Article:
Leadership: The Most Mission-Critical Feature of a Successful Senior Housing Community
by Jerry Meyer
The general manager or executive director is the most important person in the business of providing care and services to the aged, period. That person significantly trumps everybody else in the organization. It is because the GM is the cultural head of the basic element of our industry individual community.
Aegis Living, for example, almost exclusively hires from the hotel industry, thus helping to ensure it has the people who have the big, caregiver heart to affect residents’ lives. They have the foundation for delivering great service, maximizing owners’ investments.
Jerry Meyer was a member of a panel of “Legendary Leaders” of the senior housing industry at the June meeting of the American Seniors Housing Association. Excerpts of his comments will be presented over several installments as part of Active Living International’s outreach activities.
The Actual Cost of a Caregiver
by Jerry Meyer
Labor is the largest of the controllable costs in most senior housing communities worldwide. It can account for as much as 50% to 65% of controllable operating costs. Most of this cost is for the individual caregivers.
Too often we only focus on the hourly rate of a caregiver, but there are other, tangential costs that are very real and that dwarf the hourly rate.
Older consumers will reshape the business landscape
The Economist April 9, 2016 Schumpeter
“IN 1965 Diana Vreeland, the editor-in-chief of Vogue, coined a phrase “youth-quake” to describe how baby-boomers were shaking up popular culture. Today the developed world is in the early stages of a “grey-quake”. Those over 60 constitute the fastest-growing group in the populations of rich countries, with their number set to increase by more than a third by 2030, from 164m to 222m. Older consumers are also the richest thanks to house-price inflation and generous pensions. The over-60s currently spend some $4 trillion a year and that number will only grow.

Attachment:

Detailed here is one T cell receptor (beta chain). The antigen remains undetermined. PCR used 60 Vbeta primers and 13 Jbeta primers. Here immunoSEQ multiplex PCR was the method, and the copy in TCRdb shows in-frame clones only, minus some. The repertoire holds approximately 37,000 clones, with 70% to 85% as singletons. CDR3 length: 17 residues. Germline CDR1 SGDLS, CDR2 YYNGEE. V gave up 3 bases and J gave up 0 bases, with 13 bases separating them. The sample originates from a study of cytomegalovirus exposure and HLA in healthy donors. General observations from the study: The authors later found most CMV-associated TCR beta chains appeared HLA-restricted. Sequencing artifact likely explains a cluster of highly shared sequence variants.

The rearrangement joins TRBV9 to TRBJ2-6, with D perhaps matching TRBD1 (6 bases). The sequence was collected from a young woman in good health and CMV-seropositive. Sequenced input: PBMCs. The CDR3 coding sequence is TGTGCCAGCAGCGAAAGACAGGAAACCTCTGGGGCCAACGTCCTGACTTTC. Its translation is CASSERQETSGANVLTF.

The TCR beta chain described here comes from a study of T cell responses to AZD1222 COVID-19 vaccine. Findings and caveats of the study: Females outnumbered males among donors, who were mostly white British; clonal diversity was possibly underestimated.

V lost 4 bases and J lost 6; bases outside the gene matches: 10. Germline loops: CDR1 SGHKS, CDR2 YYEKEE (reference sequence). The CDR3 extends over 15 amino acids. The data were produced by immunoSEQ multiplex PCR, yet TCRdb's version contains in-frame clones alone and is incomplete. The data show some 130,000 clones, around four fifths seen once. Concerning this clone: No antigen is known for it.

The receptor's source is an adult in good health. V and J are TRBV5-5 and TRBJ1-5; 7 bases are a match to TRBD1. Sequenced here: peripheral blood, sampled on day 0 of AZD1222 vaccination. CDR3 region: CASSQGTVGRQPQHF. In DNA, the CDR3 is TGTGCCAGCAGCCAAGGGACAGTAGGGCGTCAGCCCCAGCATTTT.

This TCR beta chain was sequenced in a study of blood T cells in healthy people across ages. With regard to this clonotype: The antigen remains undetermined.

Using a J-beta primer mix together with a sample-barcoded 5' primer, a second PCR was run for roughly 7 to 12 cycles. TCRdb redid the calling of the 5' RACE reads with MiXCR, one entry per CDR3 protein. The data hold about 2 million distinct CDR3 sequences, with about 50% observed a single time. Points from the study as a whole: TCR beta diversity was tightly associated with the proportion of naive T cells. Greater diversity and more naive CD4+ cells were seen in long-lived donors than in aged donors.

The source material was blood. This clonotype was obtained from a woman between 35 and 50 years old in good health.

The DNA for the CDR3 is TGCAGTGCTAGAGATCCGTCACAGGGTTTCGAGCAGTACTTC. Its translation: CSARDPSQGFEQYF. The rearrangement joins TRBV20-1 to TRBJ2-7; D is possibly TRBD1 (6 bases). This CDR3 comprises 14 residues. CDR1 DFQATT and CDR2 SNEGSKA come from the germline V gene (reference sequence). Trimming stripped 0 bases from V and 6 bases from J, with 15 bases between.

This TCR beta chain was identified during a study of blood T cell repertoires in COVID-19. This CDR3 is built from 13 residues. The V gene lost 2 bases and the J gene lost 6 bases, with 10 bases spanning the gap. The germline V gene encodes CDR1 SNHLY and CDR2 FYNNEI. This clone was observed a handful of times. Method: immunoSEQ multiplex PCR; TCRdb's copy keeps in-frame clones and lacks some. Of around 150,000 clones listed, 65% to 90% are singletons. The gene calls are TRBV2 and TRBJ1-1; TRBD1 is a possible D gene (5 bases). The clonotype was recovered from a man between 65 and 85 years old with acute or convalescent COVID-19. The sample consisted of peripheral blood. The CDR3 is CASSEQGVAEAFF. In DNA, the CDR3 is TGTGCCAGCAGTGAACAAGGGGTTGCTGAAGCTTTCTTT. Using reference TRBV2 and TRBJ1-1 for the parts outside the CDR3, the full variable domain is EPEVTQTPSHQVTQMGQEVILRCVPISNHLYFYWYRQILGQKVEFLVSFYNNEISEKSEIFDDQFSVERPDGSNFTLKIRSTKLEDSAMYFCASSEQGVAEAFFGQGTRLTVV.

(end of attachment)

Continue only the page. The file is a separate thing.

Yet companies have been relatively slow to focus on this expanding market—certainly slower than they were to attend to the youth-quake. The Boston Consulting Group (BCG) calculates that less than 15% of firms have developed a business strategy focused on the elderly. The Economist Intelligence Unit, a sister organisation to The Economist, found that only 31% of firms it polled did take into account increased longevity when making plans for sales and marketing.
But the biggest reason is that oldies are such slippery customers. The definition of what it means to be “old” is complicated and dynamic. Sixty-five-year-olds are not the same as 85-year-olds. Age affects people in different ways: some fade early while others march on. Class divisions are more marked now than for previous generations of retirees: the winners, sitting on suburban mansions and defined-benefit pensions, cannot spend their money fast enough, while losers go cap in hand to charities (31% of working-age Americans don’t have a pension or savings, according to the Federal Reserve). Most greying baby-boomers in the rich world are in denial about ageing: 61% say that they feel at least nine years younger than their chronological age.
Source: The Economist April 9, 2016 Schumpeter
Active Living International’s Scott Eckstein to lead senior living program at WSU Everett